It was time I really needed. After about five months, though, I began to get bored. I was floundering. I knew I wanted to make my living with my art and writing, but I didn’t want to get another job, even an art- or writing-related one. But I found it hard to impose on myself the kind of schedule I would need to get work done. I needed some outside input.
I started taking classes in creative entrepreneurship (which I knew nothing about—I’d spent 20 years in libraries and academia). I started a creative business, entered my art in shows, started two novels and submitted poetry to literary magazines. My work was slowly being recognized (emphasis on slowly). I found I worked better if I had a deadline.
But even though things were happening, and I was beginning to see how I could help make them happen, I still felt adrift. I didn’t know what this new life looked like, or should look like. (I have since learned that a ‘should’ popping up is a big ol’ red flag—as in “danger, danger Will Robinson, you’re buying into other people’s ideas about you again!”) I was very familiar with what the life of an 8-5 job looked and felt like—and I was determined NOT to recreate that. That’s why I quit, right?! But this amorphous artist-writer life was a mystery.
I’m old enough that people asked me if I had retired when I left my job. No! I wanted to yell at them. I’m just now getting to my real work! But many people don’t understand any work lifestyle outside of ‘job’ and ‘retirement.’ And I realized that I didn’t either.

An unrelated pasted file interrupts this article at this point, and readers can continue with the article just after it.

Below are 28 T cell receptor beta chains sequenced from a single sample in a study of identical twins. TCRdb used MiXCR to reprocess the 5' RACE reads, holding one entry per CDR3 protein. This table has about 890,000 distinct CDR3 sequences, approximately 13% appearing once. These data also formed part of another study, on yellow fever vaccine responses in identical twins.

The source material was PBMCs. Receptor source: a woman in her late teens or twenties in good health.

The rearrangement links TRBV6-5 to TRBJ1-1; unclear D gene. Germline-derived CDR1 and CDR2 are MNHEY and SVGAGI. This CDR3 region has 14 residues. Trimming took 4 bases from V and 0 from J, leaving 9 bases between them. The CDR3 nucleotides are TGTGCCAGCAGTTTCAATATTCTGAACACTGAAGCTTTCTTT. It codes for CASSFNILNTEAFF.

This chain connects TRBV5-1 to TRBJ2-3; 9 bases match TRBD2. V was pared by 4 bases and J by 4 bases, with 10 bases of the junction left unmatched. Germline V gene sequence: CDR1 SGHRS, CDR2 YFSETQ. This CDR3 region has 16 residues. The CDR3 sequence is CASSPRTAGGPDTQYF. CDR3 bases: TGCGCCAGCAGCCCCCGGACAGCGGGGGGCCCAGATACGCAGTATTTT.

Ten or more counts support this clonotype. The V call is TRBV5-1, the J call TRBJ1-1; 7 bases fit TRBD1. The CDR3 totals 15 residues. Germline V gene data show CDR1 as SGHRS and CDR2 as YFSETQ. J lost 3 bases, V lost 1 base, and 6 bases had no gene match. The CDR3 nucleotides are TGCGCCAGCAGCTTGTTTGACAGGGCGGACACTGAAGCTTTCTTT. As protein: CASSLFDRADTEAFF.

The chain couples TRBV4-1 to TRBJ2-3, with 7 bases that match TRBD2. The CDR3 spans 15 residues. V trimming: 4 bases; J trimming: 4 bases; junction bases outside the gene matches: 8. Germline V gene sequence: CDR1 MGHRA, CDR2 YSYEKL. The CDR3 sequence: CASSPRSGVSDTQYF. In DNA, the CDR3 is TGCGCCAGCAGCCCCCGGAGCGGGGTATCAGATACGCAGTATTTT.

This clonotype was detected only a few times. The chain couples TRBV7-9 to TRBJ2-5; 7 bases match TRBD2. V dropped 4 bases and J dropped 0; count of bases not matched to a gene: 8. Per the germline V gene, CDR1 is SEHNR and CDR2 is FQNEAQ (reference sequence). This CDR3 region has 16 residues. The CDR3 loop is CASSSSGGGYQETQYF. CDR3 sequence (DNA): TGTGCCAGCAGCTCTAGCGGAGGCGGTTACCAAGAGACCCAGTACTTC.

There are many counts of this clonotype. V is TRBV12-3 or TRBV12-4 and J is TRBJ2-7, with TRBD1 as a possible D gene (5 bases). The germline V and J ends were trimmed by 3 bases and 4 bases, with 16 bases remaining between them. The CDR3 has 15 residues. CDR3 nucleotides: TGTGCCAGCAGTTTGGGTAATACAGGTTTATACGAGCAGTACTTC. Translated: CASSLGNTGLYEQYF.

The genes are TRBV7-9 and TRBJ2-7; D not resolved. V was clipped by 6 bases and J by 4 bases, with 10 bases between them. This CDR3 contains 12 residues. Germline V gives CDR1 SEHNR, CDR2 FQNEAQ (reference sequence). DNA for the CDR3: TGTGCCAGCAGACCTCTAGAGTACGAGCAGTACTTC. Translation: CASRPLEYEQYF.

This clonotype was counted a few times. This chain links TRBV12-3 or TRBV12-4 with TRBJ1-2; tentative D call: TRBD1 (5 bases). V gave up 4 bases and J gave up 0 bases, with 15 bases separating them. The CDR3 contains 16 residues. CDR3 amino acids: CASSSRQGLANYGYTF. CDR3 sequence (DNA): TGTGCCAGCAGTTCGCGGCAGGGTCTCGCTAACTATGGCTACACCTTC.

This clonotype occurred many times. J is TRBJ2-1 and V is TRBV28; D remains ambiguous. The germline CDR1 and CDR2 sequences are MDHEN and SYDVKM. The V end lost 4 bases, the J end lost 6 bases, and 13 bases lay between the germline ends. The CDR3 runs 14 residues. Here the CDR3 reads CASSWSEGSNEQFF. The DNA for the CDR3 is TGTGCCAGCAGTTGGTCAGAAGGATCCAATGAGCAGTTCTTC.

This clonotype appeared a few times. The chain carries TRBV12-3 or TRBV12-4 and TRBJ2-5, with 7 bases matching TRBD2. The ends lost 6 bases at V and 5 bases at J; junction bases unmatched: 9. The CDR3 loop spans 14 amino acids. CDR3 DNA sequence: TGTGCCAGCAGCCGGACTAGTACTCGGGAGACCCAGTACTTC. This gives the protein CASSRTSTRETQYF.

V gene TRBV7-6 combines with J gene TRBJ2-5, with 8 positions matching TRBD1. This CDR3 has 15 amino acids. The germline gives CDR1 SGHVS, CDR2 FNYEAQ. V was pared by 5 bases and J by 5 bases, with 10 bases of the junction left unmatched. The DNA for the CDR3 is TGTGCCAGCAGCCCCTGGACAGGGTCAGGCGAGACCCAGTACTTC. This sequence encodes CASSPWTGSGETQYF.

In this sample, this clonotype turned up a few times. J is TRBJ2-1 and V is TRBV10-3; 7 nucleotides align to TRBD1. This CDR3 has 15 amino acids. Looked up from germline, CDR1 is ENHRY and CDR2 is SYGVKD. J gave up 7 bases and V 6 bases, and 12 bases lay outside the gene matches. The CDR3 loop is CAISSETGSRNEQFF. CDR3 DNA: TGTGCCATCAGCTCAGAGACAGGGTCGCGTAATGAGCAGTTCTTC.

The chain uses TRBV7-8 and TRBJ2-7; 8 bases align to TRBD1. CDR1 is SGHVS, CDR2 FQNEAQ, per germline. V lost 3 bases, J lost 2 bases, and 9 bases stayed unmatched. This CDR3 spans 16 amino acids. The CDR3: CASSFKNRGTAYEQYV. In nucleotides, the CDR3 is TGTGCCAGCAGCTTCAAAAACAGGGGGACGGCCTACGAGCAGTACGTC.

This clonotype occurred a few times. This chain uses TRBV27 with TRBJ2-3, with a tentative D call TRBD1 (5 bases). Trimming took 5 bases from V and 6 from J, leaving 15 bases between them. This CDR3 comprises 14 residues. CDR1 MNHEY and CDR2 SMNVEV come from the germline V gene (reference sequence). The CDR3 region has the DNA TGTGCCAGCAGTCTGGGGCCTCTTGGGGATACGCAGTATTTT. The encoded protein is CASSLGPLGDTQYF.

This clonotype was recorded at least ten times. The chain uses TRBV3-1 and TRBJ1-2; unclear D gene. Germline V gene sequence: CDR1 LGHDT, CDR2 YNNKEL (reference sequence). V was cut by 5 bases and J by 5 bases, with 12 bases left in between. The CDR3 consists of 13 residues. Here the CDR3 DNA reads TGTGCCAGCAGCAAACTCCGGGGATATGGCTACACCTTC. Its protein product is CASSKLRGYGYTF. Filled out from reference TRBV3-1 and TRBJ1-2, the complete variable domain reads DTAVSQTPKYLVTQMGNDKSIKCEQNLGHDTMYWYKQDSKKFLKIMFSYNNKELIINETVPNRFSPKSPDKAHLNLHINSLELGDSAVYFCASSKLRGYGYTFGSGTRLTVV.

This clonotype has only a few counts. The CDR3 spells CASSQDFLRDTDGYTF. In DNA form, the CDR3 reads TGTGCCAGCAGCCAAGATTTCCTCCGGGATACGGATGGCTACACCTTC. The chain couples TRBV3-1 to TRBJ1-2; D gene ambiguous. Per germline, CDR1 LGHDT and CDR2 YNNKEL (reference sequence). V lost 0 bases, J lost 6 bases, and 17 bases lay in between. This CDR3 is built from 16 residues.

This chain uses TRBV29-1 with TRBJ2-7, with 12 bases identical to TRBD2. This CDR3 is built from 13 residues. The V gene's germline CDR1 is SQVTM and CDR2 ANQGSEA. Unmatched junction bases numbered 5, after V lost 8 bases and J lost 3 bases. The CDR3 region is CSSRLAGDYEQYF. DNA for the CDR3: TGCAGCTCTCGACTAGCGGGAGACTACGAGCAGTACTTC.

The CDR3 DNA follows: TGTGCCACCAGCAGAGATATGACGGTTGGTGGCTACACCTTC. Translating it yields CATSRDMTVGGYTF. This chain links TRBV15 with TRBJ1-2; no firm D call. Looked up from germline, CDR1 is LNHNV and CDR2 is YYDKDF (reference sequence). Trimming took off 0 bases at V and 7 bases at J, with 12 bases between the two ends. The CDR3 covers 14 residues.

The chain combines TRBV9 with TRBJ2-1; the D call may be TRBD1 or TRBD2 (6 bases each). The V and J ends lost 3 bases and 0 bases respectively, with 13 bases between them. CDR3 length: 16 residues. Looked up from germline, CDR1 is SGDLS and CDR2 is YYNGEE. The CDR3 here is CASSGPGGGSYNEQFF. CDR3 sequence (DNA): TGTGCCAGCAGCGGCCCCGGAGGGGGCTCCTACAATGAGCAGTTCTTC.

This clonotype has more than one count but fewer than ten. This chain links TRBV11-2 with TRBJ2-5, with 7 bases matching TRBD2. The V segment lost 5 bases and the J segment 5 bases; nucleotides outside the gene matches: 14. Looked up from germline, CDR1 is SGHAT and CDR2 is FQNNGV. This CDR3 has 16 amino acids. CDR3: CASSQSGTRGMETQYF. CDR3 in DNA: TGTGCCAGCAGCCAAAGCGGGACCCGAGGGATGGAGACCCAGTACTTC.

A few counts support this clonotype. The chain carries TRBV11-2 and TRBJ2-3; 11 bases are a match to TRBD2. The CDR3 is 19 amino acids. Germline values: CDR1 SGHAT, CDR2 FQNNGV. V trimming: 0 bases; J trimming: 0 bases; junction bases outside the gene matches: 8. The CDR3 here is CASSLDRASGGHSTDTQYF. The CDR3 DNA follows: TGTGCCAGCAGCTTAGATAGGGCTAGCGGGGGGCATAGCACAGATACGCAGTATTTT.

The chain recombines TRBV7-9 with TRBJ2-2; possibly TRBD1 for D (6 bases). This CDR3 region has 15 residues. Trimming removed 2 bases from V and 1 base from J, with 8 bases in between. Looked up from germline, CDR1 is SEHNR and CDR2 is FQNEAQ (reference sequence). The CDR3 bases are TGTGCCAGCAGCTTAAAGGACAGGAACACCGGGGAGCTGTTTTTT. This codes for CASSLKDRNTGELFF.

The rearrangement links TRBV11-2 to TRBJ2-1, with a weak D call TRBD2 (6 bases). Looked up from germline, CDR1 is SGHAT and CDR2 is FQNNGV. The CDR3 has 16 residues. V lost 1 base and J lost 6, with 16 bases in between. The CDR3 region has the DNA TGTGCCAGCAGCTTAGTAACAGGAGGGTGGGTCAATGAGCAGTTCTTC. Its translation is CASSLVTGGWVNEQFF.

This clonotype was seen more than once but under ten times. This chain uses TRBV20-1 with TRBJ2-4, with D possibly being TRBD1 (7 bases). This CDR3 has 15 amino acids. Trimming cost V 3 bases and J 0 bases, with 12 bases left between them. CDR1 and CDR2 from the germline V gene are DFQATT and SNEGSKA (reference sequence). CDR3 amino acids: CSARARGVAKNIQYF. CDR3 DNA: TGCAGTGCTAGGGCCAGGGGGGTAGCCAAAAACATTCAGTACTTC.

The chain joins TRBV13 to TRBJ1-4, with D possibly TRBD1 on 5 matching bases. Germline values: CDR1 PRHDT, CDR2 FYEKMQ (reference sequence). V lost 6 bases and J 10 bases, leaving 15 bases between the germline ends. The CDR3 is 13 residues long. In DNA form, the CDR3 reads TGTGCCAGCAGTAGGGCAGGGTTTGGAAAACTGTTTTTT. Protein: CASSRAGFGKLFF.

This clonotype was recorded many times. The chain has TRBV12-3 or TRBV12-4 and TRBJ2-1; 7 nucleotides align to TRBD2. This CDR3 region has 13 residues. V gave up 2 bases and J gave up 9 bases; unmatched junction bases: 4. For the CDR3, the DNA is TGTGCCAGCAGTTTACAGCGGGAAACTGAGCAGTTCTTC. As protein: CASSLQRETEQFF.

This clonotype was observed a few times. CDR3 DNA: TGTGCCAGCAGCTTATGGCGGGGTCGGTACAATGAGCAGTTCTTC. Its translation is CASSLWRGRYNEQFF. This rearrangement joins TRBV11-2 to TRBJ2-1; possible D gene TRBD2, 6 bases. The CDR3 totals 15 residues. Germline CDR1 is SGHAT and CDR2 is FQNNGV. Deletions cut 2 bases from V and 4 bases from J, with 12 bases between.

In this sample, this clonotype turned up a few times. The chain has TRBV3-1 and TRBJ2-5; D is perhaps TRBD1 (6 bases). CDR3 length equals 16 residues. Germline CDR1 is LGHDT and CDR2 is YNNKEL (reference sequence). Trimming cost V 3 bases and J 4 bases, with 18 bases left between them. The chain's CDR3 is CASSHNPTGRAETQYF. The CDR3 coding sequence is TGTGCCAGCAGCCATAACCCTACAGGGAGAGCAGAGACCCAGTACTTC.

What I was doing was fun, it felt like play—it was what I had always done outside my job, for myself, for fun. It was not-work. Which is a wonderful thing, except that I equated work with legitimacy. This thing I was doing—play, not-work—was therefore not legitimate. It was not something any serious person would do with their ‘work’ time.
It took me a long time (and numerous conversations with my coach) to realize that’s how I had set up my work life. And that I could change my mind about it—I could view my art and writing as both play and legitimate activity, a serious contribution to the world that others would appreciate and find helpful.
But I still felt like I was spinning my wheels half the time. When I had a deadline I was motivated, I was productive and excited about my work. When I didn’t have a deadline, there were just too many possibilities for what to do with my time. Start another piece? Maybe a new series! Or work on the languishing novel. But I should really work on something more likely to make money—the business. But what about studio time? I don’t want to neglect that. I’d spin around in the little hamster wheel of my mind and usually end up reading email or Facebook.
Then the other day I had an aha! moment. I sing in my church choir, and when we first start working on a piece, we bumble our way through it a few times to get a feel for it. When things start clicking, at least for enough of us that it doesn’t sound completely awful, our director will say, “Yeah, that’s the shape of it. That’s the shape of the piece.”
I realized that that’s what I’ve been looking for—the shape of this new work life. And I’m starting to get it, the shape of this creative life. I’m putting the pieces together.
But even more important than the specific pieces that compose the shape is that I now know it has a shape. An outline, a form I can return to when I get lost. And I know it’s my shape to form, to construct. Which is what I love about it, now that I know there is a form to compose. A simple thing, I know, but it makes all the difference for me.